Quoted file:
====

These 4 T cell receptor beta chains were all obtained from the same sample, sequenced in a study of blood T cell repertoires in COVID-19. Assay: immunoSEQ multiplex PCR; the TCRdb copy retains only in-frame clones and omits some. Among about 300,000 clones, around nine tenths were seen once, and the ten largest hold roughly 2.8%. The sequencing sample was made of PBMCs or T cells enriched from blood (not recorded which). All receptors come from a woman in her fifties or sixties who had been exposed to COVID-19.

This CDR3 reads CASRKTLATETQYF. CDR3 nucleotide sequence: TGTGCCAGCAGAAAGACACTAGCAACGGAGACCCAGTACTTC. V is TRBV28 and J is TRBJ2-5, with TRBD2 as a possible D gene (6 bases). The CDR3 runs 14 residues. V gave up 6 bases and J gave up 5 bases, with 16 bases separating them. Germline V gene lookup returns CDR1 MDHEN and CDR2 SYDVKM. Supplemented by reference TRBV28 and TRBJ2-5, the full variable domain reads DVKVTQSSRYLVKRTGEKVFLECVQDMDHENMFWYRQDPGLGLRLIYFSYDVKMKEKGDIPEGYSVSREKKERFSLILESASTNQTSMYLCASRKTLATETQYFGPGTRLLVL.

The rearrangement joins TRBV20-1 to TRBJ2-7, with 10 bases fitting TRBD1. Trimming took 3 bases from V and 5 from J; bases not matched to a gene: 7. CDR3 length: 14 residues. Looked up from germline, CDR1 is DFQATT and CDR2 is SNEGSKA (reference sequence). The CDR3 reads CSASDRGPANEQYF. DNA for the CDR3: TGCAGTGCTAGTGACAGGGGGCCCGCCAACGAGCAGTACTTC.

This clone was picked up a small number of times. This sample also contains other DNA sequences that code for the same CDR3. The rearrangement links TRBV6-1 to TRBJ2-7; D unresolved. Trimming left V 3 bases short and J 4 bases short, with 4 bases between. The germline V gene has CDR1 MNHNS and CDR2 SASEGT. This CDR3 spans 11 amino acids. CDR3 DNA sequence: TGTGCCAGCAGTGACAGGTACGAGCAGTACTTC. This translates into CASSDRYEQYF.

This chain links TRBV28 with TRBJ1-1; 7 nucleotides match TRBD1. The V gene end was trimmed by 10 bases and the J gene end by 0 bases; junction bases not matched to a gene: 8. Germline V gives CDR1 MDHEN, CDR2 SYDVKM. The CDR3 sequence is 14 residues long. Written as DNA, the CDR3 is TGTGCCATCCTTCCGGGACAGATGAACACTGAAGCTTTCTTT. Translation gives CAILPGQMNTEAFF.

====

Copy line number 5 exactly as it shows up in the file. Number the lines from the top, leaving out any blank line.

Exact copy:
This chain links TRBV28 with TRBJ1-1; 7 nucleotides match TRBD1. The V gene end was trimmed by 10 bases and the J gene end by 0 bases; junction bases not matched to a gene: 8. Germline V gives CDR1 MDHEN, CDR2 SYDVKM. The CDR3 sequence is 14 residues long. Written as DNA, the CDR3 is TGTGCCATCCTTCCGGGACAGATGAACACTGAAGCTTTCTTT. Translation gives CAILPGQMNTEAFF.